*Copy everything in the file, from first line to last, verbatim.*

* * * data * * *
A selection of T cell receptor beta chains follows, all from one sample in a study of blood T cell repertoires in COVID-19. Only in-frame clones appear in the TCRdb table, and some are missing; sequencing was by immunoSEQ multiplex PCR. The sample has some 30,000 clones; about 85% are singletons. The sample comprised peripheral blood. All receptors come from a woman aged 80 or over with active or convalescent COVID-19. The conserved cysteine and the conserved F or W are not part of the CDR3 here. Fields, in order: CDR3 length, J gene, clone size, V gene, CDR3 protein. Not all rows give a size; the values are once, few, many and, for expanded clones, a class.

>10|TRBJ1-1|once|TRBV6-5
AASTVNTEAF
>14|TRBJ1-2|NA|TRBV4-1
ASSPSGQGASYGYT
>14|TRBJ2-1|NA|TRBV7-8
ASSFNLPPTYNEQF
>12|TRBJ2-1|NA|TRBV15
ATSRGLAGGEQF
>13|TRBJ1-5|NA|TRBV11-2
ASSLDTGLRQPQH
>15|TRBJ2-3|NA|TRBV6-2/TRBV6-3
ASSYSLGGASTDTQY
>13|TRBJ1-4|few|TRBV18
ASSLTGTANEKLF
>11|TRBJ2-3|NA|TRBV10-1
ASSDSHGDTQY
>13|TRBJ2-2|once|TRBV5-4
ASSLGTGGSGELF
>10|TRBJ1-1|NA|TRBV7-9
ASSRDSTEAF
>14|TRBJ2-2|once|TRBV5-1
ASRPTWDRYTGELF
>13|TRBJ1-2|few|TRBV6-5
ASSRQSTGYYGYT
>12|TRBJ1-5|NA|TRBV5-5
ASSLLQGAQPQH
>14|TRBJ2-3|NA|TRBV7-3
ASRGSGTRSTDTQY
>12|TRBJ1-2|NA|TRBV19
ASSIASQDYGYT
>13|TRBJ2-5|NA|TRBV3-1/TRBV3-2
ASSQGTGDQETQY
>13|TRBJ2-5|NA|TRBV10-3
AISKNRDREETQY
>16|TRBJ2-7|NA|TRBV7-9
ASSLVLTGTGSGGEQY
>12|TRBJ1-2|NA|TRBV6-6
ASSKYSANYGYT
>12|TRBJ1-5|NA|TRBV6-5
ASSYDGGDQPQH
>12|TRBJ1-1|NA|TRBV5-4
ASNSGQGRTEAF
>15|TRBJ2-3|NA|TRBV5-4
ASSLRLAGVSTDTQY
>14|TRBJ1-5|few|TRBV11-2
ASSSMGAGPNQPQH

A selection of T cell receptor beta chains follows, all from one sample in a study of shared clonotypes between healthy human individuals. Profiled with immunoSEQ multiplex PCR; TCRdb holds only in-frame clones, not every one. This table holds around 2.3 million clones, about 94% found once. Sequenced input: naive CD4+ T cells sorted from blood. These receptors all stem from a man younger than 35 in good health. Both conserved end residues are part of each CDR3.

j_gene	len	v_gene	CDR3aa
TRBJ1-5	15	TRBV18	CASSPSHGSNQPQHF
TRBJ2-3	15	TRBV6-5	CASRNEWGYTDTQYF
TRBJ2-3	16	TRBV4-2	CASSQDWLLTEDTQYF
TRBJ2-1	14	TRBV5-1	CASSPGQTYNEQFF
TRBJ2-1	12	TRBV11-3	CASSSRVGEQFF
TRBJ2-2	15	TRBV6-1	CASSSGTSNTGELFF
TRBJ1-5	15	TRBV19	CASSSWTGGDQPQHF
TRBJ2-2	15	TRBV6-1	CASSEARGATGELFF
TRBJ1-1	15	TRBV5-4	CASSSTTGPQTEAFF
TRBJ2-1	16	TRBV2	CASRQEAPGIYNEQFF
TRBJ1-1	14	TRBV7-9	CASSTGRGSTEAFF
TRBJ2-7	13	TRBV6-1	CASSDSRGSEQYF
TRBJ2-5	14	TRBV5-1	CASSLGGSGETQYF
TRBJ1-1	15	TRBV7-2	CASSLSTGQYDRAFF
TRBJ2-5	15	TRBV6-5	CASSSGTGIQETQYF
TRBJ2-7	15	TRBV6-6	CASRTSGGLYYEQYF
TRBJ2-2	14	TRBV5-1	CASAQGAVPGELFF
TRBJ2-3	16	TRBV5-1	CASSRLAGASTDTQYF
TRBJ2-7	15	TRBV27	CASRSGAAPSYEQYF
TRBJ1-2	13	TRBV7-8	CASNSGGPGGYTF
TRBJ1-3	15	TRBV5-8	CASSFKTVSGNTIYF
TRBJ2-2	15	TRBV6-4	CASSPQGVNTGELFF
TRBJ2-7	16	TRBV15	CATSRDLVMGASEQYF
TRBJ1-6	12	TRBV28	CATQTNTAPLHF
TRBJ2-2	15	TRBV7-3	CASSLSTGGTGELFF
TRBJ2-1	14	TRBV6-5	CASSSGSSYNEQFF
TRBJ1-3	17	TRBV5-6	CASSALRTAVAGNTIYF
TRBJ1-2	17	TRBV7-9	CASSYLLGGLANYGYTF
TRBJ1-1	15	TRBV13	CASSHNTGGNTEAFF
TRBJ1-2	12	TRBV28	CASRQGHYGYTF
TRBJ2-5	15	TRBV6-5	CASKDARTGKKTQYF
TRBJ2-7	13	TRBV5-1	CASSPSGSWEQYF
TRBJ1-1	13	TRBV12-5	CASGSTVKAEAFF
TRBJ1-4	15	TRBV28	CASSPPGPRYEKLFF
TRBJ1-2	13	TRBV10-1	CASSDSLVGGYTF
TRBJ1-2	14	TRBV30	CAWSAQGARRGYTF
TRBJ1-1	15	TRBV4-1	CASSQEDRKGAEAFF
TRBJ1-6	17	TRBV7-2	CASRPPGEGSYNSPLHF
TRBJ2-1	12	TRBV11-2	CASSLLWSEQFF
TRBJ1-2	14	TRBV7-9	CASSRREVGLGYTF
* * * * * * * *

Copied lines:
A selection of T cell receptor beta chains follows, all from one sample in a study of blood T cell repertoires in COVID-19. Only in-frame clones appear in the TCRdb table, and some are missing; sequencing was by immunoSEQ multiplex PCR. The sample has some 30,000 clones; about 85% are singletons. The sample comprised peripheral blood. All receptors come from a woman aged 80 or over with active or convalescent COVID-19. The conserved cysteine and the conserved F or W are not part of the CDR3 here. Fields, in order: CDR3 length, J gene, clone size, V gene, CDR3 protein. Not all rows give a size; the values are once, few, many and, for expanded clones, a class.

>10|TRBJ1-1|once|TRBV6-5
AASTVNTEAF
>14|TRBJ1-2|NA|TRBV4-1
ASSPSGQGASYGYT
>14|TRBJ2-1|NA|TRBV7-8
ASSFNLPPTYNEQF
>12|TRBJ2-1|NA|TRBV15
ATSRGLAGGEQF
>13|TRBJ1-5|NA|TRBV11-2
ASSLDTGLRQPQH
>15|TRBJ2-3|NA|TRBV6-2/TRBV6-3
ASSYSLGGASTDTQY
>13|TRBJ1-4|few|TRBV18
ASSLTGTANEKLF
>11|TRBJ2-3|NA|TRBV10-1
ASSDSHGDTQY
>13|TRBJ2-2|once|TRBV5-4
ASSLGTGGSGELF
>10|TRBJ1-1|NA|TRBV7-9
ASSRDSTEAF
>14|TRBJ2-2|once|TRBV5-1
ASRPTWDRYTGELF
>13|TRBJ1-2|few|TRBV6-5
ASSRQSTGYYGYT
>12|TRBJ1-5|NA|TRBV5-5
ASSLLQGAQPQH
>14|TRBJ2-3|NA|TRBV7-3
ASRGSGTRSTDTQY
>12|TRBJ1-2|NA|TRBV19
ASSIASQDYGYT
>13|TRBJ2-5|NA|TRBV3-1/TRBV3-2
ASSQGTGDQETQY
>13|TRBJ2-5|NA|TRBV10-3
AISKNRDREETQY
>16|TRBJ2-7|NA|TRBV7-9
ASSLVLTGTGSGGEQY
>12|TRBJ1-2|NA|TRBV6-6
ASSKYSANYGYT
>12|TRBJ1-5|NA|TRBV6-5
ASSYDGGDQPQH
>12|TRBJ1-1|NA|TRBV5-4
ASNSGQGRTEAF
>15|TRBJ2-3|NA|TRBV5-4
ASSLRLAGVSTDTQY
>14|TRBJ1-5|few|TRBV11-2
ASSSMGAGPNQPQH

A selection of T cell receptor beta chains follows, all from one sample in a study of shared clonotypes between healthy human individuals. Profiled with immunoSEQ multiplex PCR; TCRdb holds only in-frame clones, not every one. This table holds around 2.3 million clones, about 94% found once. Sequenced input: naive CD4+ T cells sorted from blood. These receptors all stem from a man younger than 35 in good health. Both conserved end residues are part of each CDR3.

j_gene	len	v_gene	CDR3aa
TRBJ1-5	15	TRBV18	CASSPSHGSNQPQHF
TRBJ2-3	15	TRBV6-5	CASRNEWGYTDTQYF
TRBJ2-3	16	TRBV4-2	CASSQDWLLTEDTQYF
TRBJ2-1	14	TRBV5-1	CASSPGQTYNEQFF
TRBJ2-1	12	TRBV11-3	CASSSRVGEQFF
TRBJ2-2	15	TRBV6-1	CASSSGTSNTGELFF
TRBJ1-5	15	TRBV19	CASSSWTGGDQPQHF
TRBJ2-2	15	TRBV6-1	CASSEARGATGELFF
TRBJ1-1	15	TRBV5-4	CASSSTTGPQTEAFF
TRBJ2-1	16	TRBV2	CASRQEAPGIYNEQFF
TRBJ1-1	14	TRBV7-9	CASSTGRGSTEAFF
TRBJ2-7	13	TRBV6-1	CASSDSRGSEQYF
TRBJ2-5	14	TRBV5-1	CASSLGGSGETQYF
TRBJ1-1	15	TRBV7-2	CASSLSTGQYDRAFF
TRBJ2-5	15	TRBV6-5	CASSSGTGIQETQYF
TRBJ2-7	15	TRBV6-6	CASRTSGGLYYEQYF
TRBJ2-2	14	TRBV5-1	CASAQGAVPGELFF
TRBJ2-3	16	TRBV5-1	CASSRLAGASTDTQYF
TRBJ2-7	15	TRBV27	CASRSGAAPSYEQYF
TRBJ1-2	13	TRBV7-8	CASNSGGPGGYTF
TRBJ1-3	15	TRBV5-8	CASSFKTVSGNTIYF
TRBJ2-2	15	TRBV6-4	CASSPQGVNTGELFF
TRBJ2-7	16	TRBV15	CATSRDLVMGASEQYF
TRBJ1-6	12	TRBV28	CATQTNTAPLHF
TRBJ2-2	15	TRBV7-3	CASSLSTGGTGELFF
TRBJ2-1	14	TRBV6-5	CASSSGSSYNEQFF
TRBJ1-3	17	TRBV5-6	CASSALRTAVAGNTIYF
TRBJ1-2	17	TRBV7-9	CASSYLLGGLANYGYTF
TRBJ1-1	15	TRBV13	CASSHNTGGNTEAFF
TRBJ1-2	12	TRBV28	CASRQGHYGYTF
TRBJ2-5	15	TRBV6-5	CASKDARTGKKTQYF
TRBJ2-7	13	TRBV5-1	CASSPSGSWEQYF
TRBJ1-1	13	TRBV12-5	CASGSTVKAEAFF
TRBJ1-4	15	TRBV28	CASSPPGPRYEKLFF
TRBJ1-2	13	TRBV10-1	CASSDSLVGGYTF
TRBJ1-2	14	TRBV30	CAWSAQGARRGYTF
TRBJ1-1	15	TRBV4-1	CASSQEDRKGAEAFF
TRBJ1-6	17	TRBV7-2	CASRPPGEGSYNSPLHF
TRBJ2-1	12	TRBV11-2	CASSLLWSEQFF
TRBJ1-2	14	TRBV7-9	CASSRREVGLGYTF